Wouldn’t it be great if there was a formula for active living? A guide you could use as a framework to get started, or as a check-in to see if you’re on the right track.
Well, you are in luck! The World Health Organization (WHO) and the Canadian Society for Exercise Physiology provide evidence-based exercise guidelines that support key health benefits, including weight management, chronic disease prevention and management, maintenance of muscle mass, improvement in mental health, and many more.
When we look at these guidelines, there is one key message that stands out àlimit your sedentary time! In other words, choose to take the stairs instead of the elevator, choose to walk instead of drive, choose to head outside for a hike with the family instead of parking yourself in front of the T.V.
In addition to limiting sedentary time, the World Health Organization and Canadian Society for Exercise Physiology recommend the following as activity guidelines for each week:
- +150 minutes of moderate-intensity, or 75 minutes of vigorous-intensity aerobic activity. This is your cardiovascular-type exercise, which includes walking, hiking, swimming, running, or anything that gets your heart rate up for at least 10 minutes at a time.
- +Two or more days of muscle-strengthening. This is your strength training type exercise, which includes any exercise where you challenge your muscles against resistance. This can be using your own body weight (i.e. in a push-up) or using equipment like dumbbells or resistance bands.
- +Flexibility exercise most days of the week. This includes any activity where you spend time stretching your muscles. This is best to do when your muscles are warm, such as after a warm-up or after you have completed your aerobic exercise or strength training.
Keep in mind, guidelines are designed for the average person – someone who is not currently healing from an injury, or newly diagnosed with an acute or chronic illness. Depending on your exercise experience, current fitness level, your activity goals, current injuries, or health status, these guidelines would need to be modified.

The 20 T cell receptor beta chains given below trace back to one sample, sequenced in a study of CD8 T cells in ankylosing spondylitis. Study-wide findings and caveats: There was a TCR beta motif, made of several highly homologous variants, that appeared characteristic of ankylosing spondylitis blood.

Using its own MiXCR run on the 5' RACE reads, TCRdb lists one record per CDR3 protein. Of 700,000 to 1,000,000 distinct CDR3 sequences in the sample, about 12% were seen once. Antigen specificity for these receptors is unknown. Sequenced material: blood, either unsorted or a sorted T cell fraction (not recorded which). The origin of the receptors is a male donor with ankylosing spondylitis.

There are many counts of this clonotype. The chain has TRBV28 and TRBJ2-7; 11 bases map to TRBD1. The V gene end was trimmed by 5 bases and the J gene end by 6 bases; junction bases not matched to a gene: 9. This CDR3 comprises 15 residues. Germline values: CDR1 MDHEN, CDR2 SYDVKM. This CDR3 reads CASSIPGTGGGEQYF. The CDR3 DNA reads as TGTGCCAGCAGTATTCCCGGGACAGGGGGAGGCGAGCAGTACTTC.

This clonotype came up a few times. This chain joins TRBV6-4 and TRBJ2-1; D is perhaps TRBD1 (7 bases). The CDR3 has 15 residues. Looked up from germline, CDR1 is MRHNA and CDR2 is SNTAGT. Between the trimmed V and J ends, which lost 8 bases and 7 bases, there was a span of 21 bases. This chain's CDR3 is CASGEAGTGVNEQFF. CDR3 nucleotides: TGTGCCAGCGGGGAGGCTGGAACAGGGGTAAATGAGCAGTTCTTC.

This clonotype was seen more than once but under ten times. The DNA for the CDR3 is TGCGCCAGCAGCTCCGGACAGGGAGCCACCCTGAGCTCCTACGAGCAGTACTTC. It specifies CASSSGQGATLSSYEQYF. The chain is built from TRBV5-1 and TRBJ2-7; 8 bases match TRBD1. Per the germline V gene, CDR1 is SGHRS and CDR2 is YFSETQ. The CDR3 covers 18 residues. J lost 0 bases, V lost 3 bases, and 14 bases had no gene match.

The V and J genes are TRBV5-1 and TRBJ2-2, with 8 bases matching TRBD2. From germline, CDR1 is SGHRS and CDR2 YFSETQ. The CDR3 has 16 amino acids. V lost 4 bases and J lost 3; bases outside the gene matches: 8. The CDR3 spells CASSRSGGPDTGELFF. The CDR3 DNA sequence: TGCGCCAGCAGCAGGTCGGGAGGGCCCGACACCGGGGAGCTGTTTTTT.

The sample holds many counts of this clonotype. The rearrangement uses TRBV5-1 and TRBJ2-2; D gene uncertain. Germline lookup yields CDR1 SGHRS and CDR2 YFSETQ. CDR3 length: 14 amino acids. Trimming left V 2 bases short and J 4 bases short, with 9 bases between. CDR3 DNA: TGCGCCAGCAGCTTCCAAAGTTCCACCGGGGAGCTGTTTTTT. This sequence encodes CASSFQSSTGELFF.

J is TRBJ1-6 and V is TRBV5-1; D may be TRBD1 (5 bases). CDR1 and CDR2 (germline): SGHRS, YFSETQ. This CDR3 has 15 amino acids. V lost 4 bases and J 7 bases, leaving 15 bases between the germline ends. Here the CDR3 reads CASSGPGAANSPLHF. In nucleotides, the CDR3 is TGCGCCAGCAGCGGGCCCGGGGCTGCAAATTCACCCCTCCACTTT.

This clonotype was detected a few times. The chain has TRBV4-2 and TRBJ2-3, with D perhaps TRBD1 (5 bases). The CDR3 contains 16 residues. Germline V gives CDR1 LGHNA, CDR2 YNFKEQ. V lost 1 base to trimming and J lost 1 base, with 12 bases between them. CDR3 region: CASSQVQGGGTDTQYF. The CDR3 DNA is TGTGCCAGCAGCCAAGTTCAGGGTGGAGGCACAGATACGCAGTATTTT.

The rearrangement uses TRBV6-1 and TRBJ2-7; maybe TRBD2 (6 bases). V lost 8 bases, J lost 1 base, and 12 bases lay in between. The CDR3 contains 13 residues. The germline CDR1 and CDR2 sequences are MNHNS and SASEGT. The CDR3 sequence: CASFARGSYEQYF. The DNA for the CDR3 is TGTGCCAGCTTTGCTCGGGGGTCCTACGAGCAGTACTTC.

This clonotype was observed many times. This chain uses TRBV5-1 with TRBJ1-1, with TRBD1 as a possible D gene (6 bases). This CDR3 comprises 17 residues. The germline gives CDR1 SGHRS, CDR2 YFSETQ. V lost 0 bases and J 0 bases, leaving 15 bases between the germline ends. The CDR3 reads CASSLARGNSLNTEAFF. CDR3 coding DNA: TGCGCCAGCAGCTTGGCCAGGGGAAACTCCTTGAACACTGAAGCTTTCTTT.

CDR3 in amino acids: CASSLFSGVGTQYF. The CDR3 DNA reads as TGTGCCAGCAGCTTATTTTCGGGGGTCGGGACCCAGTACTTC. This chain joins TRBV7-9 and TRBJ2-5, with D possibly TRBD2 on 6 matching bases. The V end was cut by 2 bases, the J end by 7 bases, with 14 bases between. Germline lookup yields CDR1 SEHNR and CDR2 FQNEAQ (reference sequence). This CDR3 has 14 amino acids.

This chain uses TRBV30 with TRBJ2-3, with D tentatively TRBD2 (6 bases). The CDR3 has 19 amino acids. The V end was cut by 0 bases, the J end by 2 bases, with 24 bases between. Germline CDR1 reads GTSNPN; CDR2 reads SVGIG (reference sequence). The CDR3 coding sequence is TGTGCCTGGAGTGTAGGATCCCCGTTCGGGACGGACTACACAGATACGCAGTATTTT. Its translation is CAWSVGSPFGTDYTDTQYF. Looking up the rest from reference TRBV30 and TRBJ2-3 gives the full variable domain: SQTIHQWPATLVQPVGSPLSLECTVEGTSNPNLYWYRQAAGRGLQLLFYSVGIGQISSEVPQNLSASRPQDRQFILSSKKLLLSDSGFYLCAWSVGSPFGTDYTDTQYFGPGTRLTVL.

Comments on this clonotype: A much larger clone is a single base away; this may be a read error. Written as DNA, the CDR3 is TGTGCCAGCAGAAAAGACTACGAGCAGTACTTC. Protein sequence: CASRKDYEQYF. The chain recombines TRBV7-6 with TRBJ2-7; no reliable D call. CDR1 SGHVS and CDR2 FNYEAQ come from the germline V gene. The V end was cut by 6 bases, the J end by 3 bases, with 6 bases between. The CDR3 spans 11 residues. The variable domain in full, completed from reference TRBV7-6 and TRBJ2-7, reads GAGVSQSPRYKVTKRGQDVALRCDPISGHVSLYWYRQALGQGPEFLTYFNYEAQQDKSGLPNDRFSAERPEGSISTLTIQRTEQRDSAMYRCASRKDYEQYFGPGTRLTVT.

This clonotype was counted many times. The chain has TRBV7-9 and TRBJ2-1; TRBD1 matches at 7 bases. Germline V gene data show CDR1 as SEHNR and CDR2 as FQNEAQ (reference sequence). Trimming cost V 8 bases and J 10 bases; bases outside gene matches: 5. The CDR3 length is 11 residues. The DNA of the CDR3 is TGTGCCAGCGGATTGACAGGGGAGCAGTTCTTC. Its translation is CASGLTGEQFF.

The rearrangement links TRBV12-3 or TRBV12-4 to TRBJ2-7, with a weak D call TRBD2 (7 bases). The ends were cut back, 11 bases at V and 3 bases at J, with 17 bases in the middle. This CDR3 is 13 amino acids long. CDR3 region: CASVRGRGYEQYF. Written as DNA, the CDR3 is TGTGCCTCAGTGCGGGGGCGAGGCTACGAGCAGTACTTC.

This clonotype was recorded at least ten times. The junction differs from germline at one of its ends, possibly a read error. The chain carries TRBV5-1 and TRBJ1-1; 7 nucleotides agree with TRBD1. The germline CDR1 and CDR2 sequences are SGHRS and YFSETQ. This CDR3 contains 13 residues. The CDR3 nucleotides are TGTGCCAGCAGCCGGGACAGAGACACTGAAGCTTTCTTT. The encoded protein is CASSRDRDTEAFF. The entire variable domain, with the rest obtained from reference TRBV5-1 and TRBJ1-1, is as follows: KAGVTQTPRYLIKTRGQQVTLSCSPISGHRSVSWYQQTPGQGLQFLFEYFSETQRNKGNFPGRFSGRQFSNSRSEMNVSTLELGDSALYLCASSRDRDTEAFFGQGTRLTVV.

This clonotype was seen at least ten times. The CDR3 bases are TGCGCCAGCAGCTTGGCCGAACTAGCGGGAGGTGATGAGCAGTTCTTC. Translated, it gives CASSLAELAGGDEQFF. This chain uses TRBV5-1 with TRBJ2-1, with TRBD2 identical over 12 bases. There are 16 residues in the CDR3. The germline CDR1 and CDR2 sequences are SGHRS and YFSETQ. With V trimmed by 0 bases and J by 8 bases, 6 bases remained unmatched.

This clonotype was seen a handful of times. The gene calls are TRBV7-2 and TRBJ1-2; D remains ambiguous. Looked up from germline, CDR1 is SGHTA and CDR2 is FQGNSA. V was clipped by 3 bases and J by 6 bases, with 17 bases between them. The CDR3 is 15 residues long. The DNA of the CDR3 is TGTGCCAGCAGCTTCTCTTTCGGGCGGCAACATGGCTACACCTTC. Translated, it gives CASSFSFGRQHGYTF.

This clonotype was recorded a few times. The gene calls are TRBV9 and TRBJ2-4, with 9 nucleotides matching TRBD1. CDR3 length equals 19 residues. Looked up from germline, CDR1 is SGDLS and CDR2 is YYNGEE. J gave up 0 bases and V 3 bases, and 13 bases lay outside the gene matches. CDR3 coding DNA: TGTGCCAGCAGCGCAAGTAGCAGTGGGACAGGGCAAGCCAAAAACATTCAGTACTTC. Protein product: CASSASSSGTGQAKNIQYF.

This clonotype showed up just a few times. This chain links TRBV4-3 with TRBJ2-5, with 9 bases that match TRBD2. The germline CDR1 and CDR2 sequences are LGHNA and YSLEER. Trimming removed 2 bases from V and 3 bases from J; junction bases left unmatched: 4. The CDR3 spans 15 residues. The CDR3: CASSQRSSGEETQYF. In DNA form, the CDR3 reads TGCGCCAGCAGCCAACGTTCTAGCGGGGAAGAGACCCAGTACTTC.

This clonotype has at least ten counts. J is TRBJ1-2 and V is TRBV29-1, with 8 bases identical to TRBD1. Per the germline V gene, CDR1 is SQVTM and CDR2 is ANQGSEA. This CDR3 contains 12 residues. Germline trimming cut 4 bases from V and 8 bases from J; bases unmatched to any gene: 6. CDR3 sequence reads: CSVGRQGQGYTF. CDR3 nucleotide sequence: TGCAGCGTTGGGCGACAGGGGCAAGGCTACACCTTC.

Our suggestion here at Thrive Health is for our clients to spend one week tracking their current activity (this is something you can start today!). At the end of each day, take 2-minutes to write down what you did that day for activity. Write down how many minutes you spent on that activity and how difficult it was (check out the Borg Rated Perceived Exertion scale here: https://www.cdc.gov/physicalactivity/basics/measuring/exertion.htm). Did you walk to work? Bike with your children to school? Choose to have a walking meeting? Make time to go to the gym to do 30 minutes of strength training and stretching? Write it down. At the end of the week, add up how much aerobic, strength and flexibility activity you accumulated. Then compare your current activity with the guidelines listed above. This can give you an idea for where you are at and see where is there room for improvement. Because for most of us, there is room to “move more”.
Check back for future blogs where we will dive into the specifics of how to assess and plan for aerobic, strength and flexibility exercise that best fits your goals.
Interesting fact – did you know, these guidelines are the same for our cancer thrivers! The American Cancer Society and Canadian Cancer Society also recommend these exercise guidelines for individuals with cancer. Exercise is recommended as safe and beneficial during cancer treatment, and essential during cancer survivorship – and must be modified or tailored to fit cancer thrivers’ needs, goals and fitness levels.
Enjoy your wellness Wednesday, and let’s get tracking activity levels! How can you move more?